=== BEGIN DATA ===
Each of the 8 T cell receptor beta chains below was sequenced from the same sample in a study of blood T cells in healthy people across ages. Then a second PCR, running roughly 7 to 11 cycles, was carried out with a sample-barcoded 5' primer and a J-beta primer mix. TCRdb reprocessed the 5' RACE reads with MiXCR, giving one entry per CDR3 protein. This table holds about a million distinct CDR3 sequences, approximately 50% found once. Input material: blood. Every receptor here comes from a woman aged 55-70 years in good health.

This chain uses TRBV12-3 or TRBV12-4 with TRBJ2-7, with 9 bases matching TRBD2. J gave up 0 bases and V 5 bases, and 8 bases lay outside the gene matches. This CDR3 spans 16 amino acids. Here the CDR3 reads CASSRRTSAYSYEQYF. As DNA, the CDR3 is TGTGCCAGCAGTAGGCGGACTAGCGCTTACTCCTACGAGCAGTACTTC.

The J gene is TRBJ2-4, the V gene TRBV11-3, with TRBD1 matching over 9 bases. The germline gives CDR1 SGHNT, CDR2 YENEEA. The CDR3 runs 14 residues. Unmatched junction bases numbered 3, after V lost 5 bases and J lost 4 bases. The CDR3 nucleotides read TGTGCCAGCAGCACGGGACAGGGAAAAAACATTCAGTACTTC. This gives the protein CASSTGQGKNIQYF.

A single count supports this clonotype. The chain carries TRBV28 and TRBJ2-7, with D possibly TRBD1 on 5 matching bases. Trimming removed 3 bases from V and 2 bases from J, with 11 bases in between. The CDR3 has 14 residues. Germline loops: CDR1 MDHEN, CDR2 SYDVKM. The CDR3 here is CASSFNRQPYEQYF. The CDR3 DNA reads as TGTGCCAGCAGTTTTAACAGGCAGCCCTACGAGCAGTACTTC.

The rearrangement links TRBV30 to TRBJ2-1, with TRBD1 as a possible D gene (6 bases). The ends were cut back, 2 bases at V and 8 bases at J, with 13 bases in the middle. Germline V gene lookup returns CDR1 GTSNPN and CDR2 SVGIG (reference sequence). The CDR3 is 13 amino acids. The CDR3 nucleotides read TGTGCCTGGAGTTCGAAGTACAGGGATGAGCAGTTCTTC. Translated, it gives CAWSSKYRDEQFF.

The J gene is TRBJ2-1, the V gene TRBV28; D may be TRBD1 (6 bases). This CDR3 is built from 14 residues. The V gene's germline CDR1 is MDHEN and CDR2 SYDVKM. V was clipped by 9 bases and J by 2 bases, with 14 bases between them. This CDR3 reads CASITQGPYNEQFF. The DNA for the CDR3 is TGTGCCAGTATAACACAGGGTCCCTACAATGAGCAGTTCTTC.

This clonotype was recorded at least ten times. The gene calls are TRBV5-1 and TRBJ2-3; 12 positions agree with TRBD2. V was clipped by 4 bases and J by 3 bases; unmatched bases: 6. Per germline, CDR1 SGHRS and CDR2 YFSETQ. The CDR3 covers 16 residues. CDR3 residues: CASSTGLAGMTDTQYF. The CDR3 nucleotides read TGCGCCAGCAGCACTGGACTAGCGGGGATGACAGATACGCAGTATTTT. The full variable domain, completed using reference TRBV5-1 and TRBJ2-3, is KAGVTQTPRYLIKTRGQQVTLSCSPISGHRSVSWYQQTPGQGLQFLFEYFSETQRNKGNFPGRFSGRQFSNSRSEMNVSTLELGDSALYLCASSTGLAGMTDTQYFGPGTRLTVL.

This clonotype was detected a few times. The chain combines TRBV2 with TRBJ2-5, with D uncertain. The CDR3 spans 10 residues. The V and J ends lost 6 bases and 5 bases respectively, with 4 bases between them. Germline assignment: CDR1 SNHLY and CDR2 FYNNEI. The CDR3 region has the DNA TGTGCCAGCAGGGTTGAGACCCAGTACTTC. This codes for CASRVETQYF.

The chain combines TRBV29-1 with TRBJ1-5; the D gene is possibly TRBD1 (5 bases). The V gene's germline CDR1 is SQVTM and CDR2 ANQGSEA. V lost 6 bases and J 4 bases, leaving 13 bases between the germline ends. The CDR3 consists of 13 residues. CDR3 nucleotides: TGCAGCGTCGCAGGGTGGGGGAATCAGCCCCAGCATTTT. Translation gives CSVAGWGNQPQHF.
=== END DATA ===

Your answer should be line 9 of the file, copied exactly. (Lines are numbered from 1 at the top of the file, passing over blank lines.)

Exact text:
The chain combines TRBV29-1 with TRBJ1-5; the D gene is possibly TRBD1 (5 bases). The V gene's germline CDR1 is SQVTM and CDR2 ANQGSEA. V lost 6 bases and J 4 bases, leaving 13 bases between the germline ends. The CDR3 consists of 13 residues. CDR3 nucleotides: TGCAGCGTCGCAGGGTGGGGGAATCAGCCCCAGCATTTT. Translation gives CSVAGWGNQPQHF.